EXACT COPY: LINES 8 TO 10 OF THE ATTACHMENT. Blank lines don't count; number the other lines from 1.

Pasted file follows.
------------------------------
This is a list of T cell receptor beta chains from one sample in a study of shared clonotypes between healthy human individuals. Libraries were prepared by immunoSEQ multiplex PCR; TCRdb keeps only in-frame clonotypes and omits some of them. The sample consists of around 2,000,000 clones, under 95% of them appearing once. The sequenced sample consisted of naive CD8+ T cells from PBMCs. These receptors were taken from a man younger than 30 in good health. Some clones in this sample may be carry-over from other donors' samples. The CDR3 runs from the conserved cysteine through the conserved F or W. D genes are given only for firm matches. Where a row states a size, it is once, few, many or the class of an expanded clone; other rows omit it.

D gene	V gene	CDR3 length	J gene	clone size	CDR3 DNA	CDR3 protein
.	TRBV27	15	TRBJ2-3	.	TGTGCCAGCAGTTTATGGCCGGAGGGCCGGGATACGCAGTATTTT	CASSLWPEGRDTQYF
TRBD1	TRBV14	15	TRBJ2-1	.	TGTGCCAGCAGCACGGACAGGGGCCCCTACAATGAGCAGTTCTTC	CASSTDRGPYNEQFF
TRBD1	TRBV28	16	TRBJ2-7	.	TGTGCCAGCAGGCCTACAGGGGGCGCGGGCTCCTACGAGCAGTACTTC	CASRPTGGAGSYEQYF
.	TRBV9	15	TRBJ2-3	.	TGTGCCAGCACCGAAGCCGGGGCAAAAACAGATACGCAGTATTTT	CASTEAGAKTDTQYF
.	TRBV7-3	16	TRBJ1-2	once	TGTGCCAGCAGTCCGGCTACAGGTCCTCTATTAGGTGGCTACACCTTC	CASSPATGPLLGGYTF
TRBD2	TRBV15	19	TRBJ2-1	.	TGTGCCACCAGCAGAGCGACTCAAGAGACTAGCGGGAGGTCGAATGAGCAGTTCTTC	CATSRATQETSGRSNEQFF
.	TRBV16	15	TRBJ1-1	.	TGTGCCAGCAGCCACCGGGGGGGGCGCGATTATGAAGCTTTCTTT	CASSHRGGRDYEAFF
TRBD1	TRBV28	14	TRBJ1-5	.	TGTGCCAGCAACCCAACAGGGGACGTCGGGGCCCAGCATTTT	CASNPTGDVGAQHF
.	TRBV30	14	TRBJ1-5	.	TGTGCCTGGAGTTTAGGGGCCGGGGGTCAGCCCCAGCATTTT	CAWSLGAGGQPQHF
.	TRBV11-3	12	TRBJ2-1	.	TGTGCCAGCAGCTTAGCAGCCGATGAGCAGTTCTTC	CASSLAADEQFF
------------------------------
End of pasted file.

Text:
TRBD2	TRBV15	19	TRBJ2-1	.	TGTGCCACCAGCAGAGCGACTCAAGAGACTAGCGGGAGGTCGAATGAGCAGTTCTTC	CATSRATQETSGRSNEQFF
.	TRBV16	15	TRBJ1-1	.	TGTGCCAGCAGCCACCGGGGGGGGCGCGATTATGAAGCTTTCTTT	CASSHRGGRDYEAFF
TRBD1	TRBV28	14	TRBJ1-5	.	TGTGCCAGCAACCCAACAGGGGACGTCGGGGCCCAGCATTTT	CASNPTGDVGAQHF